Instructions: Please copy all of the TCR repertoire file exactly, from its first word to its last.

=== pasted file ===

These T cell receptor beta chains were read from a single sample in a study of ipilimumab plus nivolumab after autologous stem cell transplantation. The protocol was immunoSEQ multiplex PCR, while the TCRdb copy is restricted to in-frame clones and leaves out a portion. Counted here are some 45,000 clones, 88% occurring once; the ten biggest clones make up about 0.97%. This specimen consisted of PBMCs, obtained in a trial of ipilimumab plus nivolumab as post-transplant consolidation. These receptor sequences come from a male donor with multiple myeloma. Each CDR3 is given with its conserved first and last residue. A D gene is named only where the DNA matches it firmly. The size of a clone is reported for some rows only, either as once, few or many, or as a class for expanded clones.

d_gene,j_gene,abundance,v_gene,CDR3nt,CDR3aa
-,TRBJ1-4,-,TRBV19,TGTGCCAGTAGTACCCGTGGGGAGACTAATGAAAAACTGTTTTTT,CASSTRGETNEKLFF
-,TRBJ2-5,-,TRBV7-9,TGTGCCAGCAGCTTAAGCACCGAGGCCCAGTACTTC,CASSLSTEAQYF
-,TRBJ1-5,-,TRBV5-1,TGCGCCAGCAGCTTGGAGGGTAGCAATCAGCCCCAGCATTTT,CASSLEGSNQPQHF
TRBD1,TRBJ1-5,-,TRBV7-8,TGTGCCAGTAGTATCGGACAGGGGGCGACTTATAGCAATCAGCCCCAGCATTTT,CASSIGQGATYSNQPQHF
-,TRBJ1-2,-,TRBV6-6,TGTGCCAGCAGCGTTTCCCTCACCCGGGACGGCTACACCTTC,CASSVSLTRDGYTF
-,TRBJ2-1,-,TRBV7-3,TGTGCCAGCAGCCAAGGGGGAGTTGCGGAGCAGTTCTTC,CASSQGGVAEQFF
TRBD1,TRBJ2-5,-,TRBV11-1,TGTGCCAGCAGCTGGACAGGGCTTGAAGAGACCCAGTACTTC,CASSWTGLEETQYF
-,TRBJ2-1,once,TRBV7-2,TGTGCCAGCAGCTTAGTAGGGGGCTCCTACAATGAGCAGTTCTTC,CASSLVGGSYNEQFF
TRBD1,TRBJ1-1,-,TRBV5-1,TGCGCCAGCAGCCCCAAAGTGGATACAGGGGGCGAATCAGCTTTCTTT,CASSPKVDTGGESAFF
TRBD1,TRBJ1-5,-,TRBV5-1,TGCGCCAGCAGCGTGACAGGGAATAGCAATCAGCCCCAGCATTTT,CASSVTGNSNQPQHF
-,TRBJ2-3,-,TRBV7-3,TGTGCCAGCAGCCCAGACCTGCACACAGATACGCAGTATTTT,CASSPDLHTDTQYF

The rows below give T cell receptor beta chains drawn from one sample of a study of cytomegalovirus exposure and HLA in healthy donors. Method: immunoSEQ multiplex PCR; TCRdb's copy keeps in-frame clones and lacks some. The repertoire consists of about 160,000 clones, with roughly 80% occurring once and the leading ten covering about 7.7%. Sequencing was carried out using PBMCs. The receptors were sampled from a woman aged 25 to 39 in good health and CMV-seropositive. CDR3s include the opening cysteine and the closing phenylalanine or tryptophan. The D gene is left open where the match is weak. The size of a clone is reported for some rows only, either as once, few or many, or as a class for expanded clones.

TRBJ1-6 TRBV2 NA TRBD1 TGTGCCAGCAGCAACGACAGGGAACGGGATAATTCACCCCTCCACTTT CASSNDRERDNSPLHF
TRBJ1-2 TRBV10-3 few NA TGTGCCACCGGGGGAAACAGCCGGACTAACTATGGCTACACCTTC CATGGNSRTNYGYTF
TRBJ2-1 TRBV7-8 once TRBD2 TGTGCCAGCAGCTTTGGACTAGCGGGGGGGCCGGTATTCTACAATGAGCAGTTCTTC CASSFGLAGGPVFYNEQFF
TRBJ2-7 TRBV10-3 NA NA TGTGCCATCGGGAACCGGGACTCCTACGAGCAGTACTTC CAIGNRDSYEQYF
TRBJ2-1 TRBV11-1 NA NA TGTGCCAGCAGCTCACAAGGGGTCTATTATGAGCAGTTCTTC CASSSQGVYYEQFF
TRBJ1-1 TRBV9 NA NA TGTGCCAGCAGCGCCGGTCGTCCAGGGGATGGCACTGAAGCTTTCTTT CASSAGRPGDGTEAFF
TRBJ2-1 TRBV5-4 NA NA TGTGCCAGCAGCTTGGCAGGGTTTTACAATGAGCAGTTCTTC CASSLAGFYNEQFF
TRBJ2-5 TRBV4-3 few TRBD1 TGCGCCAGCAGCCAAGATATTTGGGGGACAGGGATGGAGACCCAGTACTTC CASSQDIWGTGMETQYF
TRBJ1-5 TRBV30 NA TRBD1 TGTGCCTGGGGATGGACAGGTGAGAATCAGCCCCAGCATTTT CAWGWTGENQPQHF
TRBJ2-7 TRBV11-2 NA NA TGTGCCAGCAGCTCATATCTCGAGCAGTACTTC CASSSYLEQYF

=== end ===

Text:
These T cell receptor beta chains were read from a single sample in a study of ipilimumab plus nivolumab after autologous stem cell transplantation. The protocol was immunoSEQ multiplex PCR, while the TCRdb copy is restricted to in-frame clones and leaves out a portion. Counted here are some 45,000 clones, 88% occurring once; the ten biggest clones make up about 0.97%. This specimen consisted of PBMCs, obtained in a trial of ipilimumab plus nivolumab as post-transplant consolidation. These receptor sequences come from a male donor with multiple myeloma. Each CDR3 is given with its conserved first and last residue. A D gene is named only where the DNA matches it firmly. The size of a clone is reported for some rows only, either as once, few or many, or as a class for expanded clones.

d_gene,j_gene,abundance,v_gene,CDR3nt,CDR3aa
-,TRBJ1-4,-,TRBV19,TGTGCCAGTAGTACCCGTGGGGAGACTAATGAAAAACTGTTTTTT,CASSTRGETNEKLFF
-,TRBJ2-5,-,TRBV7-9,TGTGCCAGCAGCTTAAGCACCGAGGCCCAGTACTTC,CASSLSTEAQYF
-,TRBJ1-5,-,TRBV5-1,TGCGCCAGCAGCTTGGAGGGTAGCAATCAGCCCCAGCATTTT,CASSLEGSNQPQHF
TRBD1,TRBJ1-5,-,TRBV7-8,TGTGCCAGTAGTATCGGACAGGGGGCGACTTATAGCAATCAGCCCCAGCATTTT,CASSIGQGATYSNQPQHF
-,TRBJ1-2,-,TRBV6-6,TGTGCCAGCAGCGTTTCCCTCACCCGGGACGGCTACACCTTC,CASSVSLTRDGYTF
-,TRBJ2-1,-,TRBV7-3,TGTGCCAGCAGCCAAGGGGGAGTTGCGGAGCAGTTCTTC,CASSQGGVAEQFF
TRBD1,TRBJ2-5,-,TRBV11-1,TGTGCCAGCAGCTGGACAGGGCTTGAAGAGACCCAGTACTTC,CASSWTGLEETQYF
-,TRBJ2-1,once,TRBV7-2,TGTGCCAGCAGCTTAGTAGGGGGCTCCTACAATGAGCAGTTCTTC,CASSLVGGSYNEQFF
TRBD1,TRBJ1-1,-,TRBV5-1,TGCGCCAGCAGCCCCAAAGTGGATACAGGGGGCGAATCAGCTTTCTTT,CASSPKVDTGGESAFF
TRBD1,TRBJ1-5,-,TRBV5-1,TGCGCCAGCAGCGTGACAGGGAATAGCAATCAGCCCCAGCATTTT,CASSVTGNSNQPQHF
-,TRBJ2-3,-,TRBV7-3,TGTGCCAGCAGCCCAGACCTGCACACAGATACGCAGTATTTT,CASSPDLHTDTQYF

The rows below give T cell receptor beta chains drawn from one sample of a study of cytomegalovirus exposure and HLA in healthy donors. Method: immunoSEQ multiplex PCR; TCRdb's copy keeps in-frame clones and lacks some. The repertoire consists of about 160,000 clones, with roughly 80% occurring once and the leading ten covering about 7.7%. Sequencing was carried out using PBMCs. The receptors were sampled from a woman aged 25 to 39 in good health and CMV-seropositive. CDR3s include the opening cysteine and the closing phenylalanine or tryptophan. The D gene is left open where the match is weak. The size of a clone is reported for some rows only, either as once, few or many, or as a class for expanded clones.

TRBJ1-6 TRBV2 NA TRBD1 TGTGCCAGCAGCAACGACAGGGAACGGGATAATTCACCCCTCCACTTT CASSNDRERDNSPLHF
TRBJ1-2 TRBV10-3 few NA TGTGCCACCGGGGGAAACAGCCGGACTAACTATGGCTACACCTTC CATGGNSRTNYGYTF
TRBJ2-1 TRBV7-8 once TRBD2 TGTGCCAGCAGCTTTGGACTAGCGGGGGGGCCGGTATTCTACAATGAGCAGTTCTTC CASSFGLAGGPVFYNEQFF
TRBJ2-7 TRBV10-3 NA NA TGTGCCATCGGGAACCGGGACTCCTACGAGCAGTACTTC CAIGNRDSYEQYF
TRBJ2-1 TRBV11-1 NA NA TGTGCCAGCAGCTCACAAGGGGTCTATTATGAGCAGTTCTTC CASSSQGVYYEQFF
TRBJ1-1 TRBV9 NA NA TGTGCCAGCAGCGCCGGTCGTCCAGGGGATGGCACTGAAGCTTTCTTT CASSAGRPGDGTEAFF
TRBJ2-1 TRBV5-4 NA NA TGTGCCAGCAGCTTGGCAGGGTTTTACAATGAGCAGTTCTTC CASSLAGFYNEQFF
TRBJ2-5 TRBV4-3 few TRBD1 TGCGCCAGCAGCCAAGATATTTGGGGGACAGGGATGGAGACCCAGTACTTC CASSQDIWGTGMETQYF
TRBJ1-5 TRBV30 NA TRBD1 TGTGCCTGGGGATGGACAGGTGAGAATCAGCCCCAGCATTTT CAWGWTGENQPQHF
TRBJ2-7 TRBV11-2 NA NA TGTGCCAGCAGCTCATATCTCGAGCAGTACTTC CASSSYLEQYF